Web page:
It’s April, again. Autism Awareness Month. What are the numbers now? A few years ago, autism occurrences were estimated at 1 in 88. That’s looking almost common, rather than unusual.
Well, folks, it’s time we start learning about each other, neurotypical or on the autism spectrum. Even under the old numbers of 1 in 166, the estimates indicated so many children and adults with autism that “normal” needed redefinition.
Awareness, people, is not enough. Awareness is a low form of knowledge, and knowledge itself sits down low at the base of the learning pyramid. Awareness means knowing that the student sitting next to your child in class might have autism. Knowledge and understanding come around when that child responds to gestures of friendship, perhaps awkwardly, yet making a step toward joining the social peer group in some way.
Awareness? Awareness means slapping a multi-colored puzzle-design ribbon magnet on the back of the family minivan. Understanding means that when the minivan next to yours at the red light is moving back and forth propelled by the rocking of the teenager in the front seat, you notice but don’t judge. You might offer an understanding smile to the driver if the opportunity comes up. By refraining from negative comments, a parent provides a role model for the rest of the minivan passengers. Parents can take it to the next level by explaining to the others in the car pool why it’s so important to be supportive of others, neurotypical or autistic or with no label at all.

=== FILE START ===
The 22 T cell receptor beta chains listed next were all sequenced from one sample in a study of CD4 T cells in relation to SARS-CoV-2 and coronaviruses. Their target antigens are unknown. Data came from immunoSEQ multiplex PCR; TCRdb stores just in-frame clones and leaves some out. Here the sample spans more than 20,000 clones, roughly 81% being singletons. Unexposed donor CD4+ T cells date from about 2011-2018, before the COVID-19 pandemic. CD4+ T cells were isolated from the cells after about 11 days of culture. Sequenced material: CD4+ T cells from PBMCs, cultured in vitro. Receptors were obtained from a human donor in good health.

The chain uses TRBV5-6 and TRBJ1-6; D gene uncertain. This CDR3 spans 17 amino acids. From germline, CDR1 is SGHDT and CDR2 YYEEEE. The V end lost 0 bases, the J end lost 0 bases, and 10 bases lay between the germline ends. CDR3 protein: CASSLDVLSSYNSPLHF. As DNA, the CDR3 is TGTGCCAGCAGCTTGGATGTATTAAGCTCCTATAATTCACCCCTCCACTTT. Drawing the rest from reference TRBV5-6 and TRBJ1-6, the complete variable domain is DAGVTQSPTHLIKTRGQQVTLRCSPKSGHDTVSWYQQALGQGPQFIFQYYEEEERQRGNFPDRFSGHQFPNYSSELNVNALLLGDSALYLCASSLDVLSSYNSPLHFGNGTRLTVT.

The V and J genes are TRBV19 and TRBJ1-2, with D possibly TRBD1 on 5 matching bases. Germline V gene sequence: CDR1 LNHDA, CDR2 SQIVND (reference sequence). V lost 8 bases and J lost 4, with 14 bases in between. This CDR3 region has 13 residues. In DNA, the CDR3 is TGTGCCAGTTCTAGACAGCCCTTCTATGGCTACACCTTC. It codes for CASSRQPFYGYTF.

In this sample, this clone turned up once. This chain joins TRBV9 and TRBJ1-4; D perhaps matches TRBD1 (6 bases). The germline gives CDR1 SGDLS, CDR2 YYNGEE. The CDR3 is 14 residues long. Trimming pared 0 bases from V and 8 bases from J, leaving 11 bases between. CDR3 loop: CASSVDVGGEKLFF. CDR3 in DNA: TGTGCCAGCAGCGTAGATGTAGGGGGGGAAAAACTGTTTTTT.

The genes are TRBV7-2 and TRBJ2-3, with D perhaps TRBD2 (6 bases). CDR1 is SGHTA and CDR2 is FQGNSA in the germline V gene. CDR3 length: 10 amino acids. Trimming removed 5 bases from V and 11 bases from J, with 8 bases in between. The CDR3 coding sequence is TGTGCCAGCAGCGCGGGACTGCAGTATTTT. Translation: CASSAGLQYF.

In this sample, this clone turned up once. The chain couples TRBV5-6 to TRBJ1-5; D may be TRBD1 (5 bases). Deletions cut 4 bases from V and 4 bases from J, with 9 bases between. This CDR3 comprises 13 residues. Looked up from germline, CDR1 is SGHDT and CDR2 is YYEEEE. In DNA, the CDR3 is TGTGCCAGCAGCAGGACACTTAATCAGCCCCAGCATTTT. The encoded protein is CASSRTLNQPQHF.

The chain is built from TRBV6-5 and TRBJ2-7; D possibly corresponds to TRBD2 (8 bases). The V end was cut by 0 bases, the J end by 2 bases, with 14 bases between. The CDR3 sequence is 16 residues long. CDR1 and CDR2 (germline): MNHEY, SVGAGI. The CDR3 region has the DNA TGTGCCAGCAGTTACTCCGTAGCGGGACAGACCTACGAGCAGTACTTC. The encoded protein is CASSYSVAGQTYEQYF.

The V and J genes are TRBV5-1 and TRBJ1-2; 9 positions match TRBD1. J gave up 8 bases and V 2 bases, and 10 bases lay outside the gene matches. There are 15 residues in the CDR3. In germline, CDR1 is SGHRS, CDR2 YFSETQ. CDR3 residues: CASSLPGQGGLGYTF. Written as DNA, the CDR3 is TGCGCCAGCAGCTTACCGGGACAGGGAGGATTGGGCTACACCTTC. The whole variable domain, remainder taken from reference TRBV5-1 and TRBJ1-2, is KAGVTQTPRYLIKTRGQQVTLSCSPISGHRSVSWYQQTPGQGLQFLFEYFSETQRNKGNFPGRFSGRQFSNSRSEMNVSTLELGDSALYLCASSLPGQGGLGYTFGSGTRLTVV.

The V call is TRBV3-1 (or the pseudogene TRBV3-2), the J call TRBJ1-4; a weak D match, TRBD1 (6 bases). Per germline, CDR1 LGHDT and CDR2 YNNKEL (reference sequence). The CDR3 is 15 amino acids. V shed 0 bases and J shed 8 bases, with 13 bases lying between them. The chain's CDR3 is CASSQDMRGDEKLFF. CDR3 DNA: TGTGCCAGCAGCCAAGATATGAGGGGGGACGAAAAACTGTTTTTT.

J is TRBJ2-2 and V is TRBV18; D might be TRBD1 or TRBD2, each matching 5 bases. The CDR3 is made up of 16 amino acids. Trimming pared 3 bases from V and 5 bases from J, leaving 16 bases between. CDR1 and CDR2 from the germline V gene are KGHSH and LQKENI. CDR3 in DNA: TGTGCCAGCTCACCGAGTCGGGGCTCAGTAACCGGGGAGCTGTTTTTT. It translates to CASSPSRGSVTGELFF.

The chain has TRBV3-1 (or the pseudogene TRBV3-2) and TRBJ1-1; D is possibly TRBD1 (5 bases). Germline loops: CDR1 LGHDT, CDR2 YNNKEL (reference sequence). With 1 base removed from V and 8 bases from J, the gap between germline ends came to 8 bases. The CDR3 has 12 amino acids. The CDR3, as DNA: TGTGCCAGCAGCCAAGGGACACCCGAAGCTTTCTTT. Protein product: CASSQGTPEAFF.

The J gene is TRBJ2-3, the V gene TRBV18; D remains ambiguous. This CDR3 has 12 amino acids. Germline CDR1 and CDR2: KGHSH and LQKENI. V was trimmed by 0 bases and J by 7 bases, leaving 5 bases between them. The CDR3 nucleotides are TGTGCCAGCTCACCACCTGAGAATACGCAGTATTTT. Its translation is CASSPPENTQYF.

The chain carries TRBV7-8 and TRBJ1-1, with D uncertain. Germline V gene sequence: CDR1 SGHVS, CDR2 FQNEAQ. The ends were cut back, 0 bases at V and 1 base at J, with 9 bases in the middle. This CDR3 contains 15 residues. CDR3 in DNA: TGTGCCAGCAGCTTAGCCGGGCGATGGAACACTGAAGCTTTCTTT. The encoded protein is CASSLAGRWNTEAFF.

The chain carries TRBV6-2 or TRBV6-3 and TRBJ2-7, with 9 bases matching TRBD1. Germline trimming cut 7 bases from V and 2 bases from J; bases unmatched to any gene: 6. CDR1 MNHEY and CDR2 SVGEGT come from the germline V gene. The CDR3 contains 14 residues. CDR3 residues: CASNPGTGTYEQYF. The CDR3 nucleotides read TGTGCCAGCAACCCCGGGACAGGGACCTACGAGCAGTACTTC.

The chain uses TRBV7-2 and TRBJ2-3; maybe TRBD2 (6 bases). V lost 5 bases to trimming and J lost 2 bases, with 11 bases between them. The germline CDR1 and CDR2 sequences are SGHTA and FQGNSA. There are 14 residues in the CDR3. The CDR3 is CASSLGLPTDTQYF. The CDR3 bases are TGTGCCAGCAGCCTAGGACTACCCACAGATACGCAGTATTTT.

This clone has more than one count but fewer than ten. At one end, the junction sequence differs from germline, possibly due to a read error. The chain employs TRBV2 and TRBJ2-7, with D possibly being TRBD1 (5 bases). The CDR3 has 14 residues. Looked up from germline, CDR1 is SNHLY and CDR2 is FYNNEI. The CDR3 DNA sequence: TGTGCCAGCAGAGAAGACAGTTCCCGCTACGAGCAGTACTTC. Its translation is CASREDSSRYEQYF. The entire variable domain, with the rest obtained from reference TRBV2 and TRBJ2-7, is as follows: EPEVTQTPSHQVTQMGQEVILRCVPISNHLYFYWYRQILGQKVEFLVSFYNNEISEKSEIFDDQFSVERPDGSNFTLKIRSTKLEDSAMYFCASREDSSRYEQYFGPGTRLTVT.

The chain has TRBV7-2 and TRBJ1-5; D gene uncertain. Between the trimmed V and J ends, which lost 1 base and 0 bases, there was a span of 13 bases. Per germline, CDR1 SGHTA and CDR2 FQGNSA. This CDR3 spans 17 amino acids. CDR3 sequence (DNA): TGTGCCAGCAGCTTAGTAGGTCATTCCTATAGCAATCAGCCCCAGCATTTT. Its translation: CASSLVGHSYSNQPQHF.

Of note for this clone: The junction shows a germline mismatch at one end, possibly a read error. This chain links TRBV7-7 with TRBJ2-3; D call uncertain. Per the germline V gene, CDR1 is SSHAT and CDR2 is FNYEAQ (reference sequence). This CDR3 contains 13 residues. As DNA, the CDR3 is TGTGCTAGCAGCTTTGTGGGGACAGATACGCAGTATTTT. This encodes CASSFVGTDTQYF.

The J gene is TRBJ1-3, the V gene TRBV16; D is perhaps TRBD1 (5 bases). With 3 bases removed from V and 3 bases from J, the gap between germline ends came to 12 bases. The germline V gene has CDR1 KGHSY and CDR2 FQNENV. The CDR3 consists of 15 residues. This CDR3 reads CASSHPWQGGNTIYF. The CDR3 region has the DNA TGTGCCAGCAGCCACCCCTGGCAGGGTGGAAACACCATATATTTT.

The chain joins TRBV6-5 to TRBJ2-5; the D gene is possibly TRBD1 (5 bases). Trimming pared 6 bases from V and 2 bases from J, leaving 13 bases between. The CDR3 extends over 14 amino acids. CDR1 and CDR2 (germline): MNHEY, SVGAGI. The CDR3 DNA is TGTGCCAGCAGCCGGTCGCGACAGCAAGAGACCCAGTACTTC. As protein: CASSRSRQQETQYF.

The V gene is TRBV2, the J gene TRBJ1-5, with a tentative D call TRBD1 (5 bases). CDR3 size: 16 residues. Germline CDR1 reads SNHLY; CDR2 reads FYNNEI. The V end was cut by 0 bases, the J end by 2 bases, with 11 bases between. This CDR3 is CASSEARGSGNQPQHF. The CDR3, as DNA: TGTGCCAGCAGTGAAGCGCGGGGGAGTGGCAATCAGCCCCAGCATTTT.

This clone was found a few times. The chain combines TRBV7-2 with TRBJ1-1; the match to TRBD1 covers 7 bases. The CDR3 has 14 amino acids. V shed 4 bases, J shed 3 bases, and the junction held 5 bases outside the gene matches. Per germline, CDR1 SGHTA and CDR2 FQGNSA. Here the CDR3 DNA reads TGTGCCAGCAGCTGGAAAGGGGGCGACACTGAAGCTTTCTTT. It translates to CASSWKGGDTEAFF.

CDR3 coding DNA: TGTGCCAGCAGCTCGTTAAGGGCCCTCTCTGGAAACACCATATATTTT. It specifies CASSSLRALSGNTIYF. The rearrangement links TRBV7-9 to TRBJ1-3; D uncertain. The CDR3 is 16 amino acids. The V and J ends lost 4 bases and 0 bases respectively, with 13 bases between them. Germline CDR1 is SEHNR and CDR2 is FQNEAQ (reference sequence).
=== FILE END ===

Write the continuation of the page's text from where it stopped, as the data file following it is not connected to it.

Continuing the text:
These days, with a dangerously unqualified Secretary of Education and a potential Supreme Court justice who has ruled against students with disabilities multiple times, awareness can go to…well, anyway, awareness is nowhere near enough. During this year’s Autism Awareness month, make a vow to move beyond awareness into the category of understanding – or better.